THE BLOG
03/22/2013 06:30 pm ET Updated May 22, 2013

Pathways to Employment: Graduating Students Ready for College and Career

When it comes to figuring out "what's working" to best prepare students for college and career, there are as many opinions as there are possible solutions.

My recent blog -- "Making a High School Diploma Mean Something" -- prompted numerous comments about how to best educate students to offer them paths most likely to assure success after high school.

One veteran teacher made this comment: "In my 20+ years of teaching I have seen the credo change from "Do what is in the best interests of the students" to "Do what makes the data look good." Another reader wrote that school is meant to foster the passion and learning of students by helping them find what they truly love to do; and another reader challenged corporations to offer STEM jobs to only American graduates.

I'd like to highlight one new school's approach to assure success after high school.

Let's start at the top, with the president. In his January State of the Union speech, President Obama asked, "How do we equip our people with the skills needed to do those jobs... in manufacturing, energy, infrastructure and housing?"

President Obama challenged us to redesign America's high schools so they better equip graduates for the demands of a high tech economy. The president lauded a new STEM program saying, "We'll reward schools that develop new partnerships with colleges and employers and create classes that focus on science, technology, engineering and math -- the skills today's employers are looking for to fill jobs right now and in the future."

In that spirit, the time is now to redesign how high schools educate, making them learning organizations that provide real, relevant and engaging opportunities for students to learn. Applied Technology Center High School (ATC) in Montebello, Calif., does just that -- they have designed a multi-pathway high school so that students will graduate ready to take their place in the workforce or enter a two or four-year college.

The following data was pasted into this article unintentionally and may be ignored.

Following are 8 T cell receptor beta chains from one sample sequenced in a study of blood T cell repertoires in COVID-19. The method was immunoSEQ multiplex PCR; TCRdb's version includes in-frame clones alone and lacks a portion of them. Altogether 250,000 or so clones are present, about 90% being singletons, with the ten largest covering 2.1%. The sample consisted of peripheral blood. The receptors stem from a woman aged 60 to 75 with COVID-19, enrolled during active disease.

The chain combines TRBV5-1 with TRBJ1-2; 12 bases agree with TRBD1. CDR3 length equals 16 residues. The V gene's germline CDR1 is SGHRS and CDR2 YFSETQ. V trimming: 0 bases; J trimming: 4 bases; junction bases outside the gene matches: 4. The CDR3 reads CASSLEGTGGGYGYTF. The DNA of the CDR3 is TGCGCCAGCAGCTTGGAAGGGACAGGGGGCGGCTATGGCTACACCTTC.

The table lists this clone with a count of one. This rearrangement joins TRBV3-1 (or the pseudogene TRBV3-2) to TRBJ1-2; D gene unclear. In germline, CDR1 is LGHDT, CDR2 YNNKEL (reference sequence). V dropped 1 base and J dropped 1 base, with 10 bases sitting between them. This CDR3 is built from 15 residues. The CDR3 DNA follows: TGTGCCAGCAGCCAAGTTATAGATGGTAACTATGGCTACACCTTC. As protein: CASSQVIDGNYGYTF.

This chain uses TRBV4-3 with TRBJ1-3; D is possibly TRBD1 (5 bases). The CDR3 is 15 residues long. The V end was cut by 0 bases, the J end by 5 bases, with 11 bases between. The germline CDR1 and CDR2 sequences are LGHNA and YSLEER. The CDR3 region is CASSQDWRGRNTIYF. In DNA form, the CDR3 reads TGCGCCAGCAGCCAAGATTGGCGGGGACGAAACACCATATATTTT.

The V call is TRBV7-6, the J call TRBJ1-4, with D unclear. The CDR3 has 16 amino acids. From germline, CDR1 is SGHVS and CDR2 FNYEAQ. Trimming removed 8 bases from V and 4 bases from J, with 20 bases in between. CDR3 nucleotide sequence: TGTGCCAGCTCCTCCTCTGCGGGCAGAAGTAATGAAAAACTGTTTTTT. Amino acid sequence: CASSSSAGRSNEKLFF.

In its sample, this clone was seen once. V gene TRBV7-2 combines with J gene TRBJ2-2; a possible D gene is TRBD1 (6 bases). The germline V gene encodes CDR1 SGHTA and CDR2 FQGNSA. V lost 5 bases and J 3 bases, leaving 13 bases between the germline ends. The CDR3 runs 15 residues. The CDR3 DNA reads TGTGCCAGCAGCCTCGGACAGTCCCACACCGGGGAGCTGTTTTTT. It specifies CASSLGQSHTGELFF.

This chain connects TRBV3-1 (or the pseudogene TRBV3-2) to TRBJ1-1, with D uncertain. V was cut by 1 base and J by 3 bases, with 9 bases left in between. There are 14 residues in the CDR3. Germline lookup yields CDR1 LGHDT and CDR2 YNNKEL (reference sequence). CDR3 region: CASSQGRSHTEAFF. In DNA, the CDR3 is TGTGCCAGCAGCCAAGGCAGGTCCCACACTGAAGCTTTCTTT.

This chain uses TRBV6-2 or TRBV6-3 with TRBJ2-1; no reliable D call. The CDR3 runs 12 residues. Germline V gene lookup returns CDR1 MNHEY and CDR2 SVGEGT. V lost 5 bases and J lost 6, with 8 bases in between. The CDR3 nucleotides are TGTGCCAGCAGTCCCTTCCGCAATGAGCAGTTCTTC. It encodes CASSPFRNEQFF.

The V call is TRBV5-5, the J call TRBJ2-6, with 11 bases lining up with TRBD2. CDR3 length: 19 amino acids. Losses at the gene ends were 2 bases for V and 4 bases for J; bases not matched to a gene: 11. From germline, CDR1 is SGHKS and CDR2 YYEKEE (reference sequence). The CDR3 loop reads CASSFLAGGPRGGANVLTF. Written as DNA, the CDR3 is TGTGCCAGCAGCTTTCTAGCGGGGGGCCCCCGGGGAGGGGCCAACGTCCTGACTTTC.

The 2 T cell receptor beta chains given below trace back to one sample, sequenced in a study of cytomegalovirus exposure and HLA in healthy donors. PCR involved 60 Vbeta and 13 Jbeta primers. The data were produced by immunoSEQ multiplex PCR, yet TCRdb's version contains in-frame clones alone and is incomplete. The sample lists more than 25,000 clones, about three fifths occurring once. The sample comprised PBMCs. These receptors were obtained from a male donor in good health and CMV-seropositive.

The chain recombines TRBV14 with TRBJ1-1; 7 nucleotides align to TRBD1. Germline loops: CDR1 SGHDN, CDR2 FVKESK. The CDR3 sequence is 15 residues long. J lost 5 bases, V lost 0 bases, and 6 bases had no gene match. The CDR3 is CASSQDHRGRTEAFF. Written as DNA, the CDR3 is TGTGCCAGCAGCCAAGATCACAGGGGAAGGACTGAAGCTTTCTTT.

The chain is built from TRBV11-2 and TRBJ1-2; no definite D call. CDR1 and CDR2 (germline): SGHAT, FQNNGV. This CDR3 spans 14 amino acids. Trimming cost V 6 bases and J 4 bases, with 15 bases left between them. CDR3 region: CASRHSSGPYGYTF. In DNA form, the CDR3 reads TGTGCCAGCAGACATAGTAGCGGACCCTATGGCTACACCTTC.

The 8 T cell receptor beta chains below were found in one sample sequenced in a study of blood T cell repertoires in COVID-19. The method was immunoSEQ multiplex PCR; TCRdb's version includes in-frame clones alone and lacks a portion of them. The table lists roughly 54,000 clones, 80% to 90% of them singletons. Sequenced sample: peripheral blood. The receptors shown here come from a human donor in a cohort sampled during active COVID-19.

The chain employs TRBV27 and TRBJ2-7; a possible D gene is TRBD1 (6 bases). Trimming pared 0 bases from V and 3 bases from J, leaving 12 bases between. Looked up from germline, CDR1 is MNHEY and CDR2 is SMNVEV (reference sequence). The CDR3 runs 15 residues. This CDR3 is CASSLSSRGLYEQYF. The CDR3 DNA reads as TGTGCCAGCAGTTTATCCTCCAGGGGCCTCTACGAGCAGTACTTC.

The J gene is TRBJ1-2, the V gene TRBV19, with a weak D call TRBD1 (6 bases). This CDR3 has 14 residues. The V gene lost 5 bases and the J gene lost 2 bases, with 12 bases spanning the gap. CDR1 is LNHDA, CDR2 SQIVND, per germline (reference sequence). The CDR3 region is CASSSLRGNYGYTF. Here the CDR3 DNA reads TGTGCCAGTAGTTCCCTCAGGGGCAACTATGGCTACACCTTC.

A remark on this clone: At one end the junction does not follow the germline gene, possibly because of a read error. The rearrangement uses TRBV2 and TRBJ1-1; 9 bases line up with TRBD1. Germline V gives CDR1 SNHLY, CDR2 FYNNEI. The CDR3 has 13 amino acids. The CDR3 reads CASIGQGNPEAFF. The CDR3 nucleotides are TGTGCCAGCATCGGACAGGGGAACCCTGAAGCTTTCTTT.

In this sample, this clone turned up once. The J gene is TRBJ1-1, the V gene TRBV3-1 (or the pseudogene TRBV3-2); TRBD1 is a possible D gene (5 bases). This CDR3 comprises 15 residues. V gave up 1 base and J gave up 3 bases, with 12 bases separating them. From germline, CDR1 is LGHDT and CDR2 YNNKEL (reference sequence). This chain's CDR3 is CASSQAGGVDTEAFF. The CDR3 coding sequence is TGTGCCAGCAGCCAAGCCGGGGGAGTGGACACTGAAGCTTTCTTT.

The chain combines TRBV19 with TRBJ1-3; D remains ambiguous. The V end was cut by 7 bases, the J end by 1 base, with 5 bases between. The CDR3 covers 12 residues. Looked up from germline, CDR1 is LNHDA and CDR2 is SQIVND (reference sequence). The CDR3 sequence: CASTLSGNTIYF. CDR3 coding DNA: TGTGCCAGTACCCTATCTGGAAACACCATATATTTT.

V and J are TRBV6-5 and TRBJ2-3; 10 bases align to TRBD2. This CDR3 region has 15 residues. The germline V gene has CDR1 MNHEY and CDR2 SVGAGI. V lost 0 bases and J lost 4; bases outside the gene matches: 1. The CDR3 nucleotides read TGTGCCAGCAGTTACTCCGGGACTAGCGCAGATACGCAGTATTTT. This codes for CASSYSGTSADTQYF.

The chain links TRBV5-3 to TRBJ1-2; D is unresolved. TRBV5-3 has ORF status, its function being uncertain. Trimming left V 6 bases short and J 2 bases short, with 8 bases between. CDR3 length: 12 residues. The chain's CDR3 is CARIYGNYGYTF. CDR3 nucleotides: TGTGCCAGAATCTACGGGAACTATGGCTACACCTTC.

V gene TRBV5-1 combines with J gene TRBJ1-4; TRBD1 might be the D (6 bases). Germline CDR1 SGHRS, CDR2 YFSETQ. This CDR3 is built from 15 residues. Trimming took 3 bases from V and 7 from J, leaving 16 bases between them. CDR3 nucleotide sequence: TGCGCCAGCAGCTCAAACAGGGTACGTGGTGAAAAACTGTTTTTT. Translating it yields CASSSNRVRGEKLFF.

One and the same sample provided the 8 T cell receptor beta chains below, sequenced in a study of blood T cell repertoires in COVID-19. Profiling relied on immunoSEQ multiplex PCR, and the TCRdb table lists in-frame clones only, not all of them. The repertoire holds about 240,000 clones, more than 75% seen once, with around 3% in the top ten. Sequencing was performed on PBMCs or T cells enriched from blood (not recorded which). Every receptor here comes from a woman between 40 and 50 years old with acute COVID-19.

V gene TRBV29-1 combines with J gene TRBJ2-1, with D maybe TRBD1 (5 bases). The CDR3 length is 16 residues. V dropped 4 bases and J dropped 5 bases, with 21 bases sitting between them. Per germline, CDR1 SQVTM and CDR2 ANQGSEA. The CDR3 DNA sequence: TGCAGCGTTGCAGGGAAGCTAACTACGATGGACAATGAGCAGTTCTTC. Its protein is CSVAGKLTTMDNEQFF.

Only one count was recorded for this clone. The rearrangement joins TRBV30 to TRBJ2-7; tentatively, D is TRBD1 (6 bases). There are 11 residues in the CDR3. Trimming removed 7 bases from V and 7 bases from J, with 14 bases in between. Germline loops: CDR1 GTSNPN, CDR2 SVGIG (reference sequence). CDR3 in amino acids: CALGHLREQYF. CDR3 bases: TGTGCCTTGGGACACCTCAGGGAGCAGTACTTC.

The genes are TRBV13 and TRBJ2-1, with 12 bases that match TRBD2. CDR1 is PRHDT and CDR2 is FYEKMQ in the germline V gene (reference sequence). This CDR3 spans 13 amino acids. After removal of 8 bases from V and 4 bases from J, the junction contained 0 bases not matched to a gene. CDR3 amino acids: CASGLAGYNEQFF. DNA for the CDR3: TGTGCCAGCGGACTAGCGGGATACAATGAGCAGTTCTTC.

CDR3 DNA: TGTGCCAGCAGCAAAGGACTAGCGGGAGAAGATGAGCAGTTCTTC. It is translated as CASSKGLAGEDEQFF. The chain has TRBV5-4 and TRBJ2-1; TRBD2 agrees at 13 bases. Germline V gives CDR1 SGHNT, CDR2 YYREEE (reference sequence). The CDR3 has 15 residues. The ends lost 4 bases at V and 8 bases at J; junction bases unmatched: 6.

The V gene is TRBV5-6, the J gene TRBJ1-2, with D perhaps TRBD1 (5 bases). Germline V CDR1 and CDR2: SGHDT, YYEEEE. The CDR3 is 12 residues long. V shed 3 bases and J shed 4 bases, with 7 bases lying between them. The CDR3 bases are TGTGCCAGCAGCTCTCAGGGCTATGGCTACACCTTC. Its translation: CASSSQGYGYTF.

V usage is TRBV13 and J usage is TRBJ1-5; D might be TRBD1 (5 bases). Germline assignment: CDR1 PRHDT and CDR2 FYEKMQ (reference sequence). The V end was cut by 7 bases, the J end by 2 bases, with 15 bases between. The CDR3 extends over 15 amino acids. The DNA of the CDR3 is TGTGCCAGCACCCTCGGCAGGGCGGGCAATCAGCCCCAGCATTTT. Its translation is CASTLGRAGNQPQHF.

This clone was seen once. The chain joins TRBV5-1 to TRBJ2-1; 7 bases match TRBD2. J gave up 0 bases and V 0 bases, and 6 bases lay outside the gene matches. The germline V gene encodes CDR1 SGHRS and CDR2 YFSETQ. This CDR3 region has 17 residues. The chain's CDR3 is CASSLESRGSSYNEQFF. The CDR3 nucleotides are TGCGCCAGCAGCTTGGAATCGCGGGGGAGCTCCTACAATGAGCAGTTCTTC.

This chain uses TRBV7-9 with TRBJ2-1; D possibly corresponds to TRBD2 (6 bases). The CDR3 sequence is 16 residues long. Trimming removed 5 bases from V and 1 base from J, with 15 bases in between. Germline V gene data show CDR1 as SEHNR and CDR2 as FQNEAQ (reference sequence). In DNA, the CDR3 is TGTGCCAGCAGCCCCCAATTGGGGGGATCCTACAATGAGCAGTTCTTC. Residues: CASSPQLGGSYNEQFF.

Montebello, located 10 miles east of downtown Los Angeles, is an industrial, urban city. The city prides itself on its sense of community and strong family ties.

According to ATC Principal Patricia Lockhart, "The whole idea behind the school -- from dream to reality -- was to provide a place where high school students could prepare for life after high school and enter the workforce. There are many "mom and pop" businesses in Montebello. With strong community and family involvement, there's a tremendous sense of 'wanting to give back'."

It was 10 years in the making, but when ATC opened its doors in 2011 to high school freshmen, it had been entirely funded through a local bond because the community saw the value of the school and supported it.

Employers indicate that graduates entering the workforce need the skills of Deeper Learning -- finely honed communication skills, the ability to work in teams and collaborate, the knowledge to think critically, the drive to be an innovative learner and the impetus to work with self-direction and initiative.

ATC takes this philosophy to heart. The school is built around the concept of pathways or career paths. "The committee in charge of overseeing the building project did extensive research into the labor market and determined which industry sectors would be hiring most over the next few years," said Lockhart. "It was from this research that the specific pathways evolved. We determined that the following four pathways would provide the most employment opportunities: engineering and construction management; culinary arts and hospitality; public services (law enforcement, fire safety and legal professions); and health services careers."

It's important to allow some exploration, so students who apply to ATC choose two pathways. However, students take classes in each pathway during the ninth grade, and at the end of freshman year, they make a commitment for the balance of their four years to follow one pathway.

Within the national New Tech Network of 100 high schools, teachers partner with local organizations to design class projects that call for students to solve real challenges, to provide student internships and to meet community needs. Most business leaders find it deeply satisfying to act as an expert for students or help launch a school project or create a small internship program.

A culture of responsibility and respect permeates the halls of ATC. And it's a culture that emulates the workplace as much as possible. "Our discipline policy mimics what would happen in the work environment," explained Lockhart. "When we need to discipline a student, we say -- "what would I say to you now if I was your boss?"

Students in the Public Service pathway at ATC participate in mock trials -- taking the roles of prosecutor, defendant and defense team. Community involvement is crucial here as well. In a recent mock trial, an assistant DA from Los Angeles participated as the judge. The jury reaches a decision as to guilt or innocence based on how the students present their case.

The ultimate goal at ATC is for students to be connected to their futures via job shadowing in their junior and senior years. "We want all students to be placed at a part-time job in their pathway in their senior year," said Lockhart. "This way, they'll get a chance to experience the real "working world" before they graduate and actually begin careers or proceed on to a two-or four-year college."

Schools such as Applied Technology Center offer one way to assure students have choices and graduate ready for college and career.

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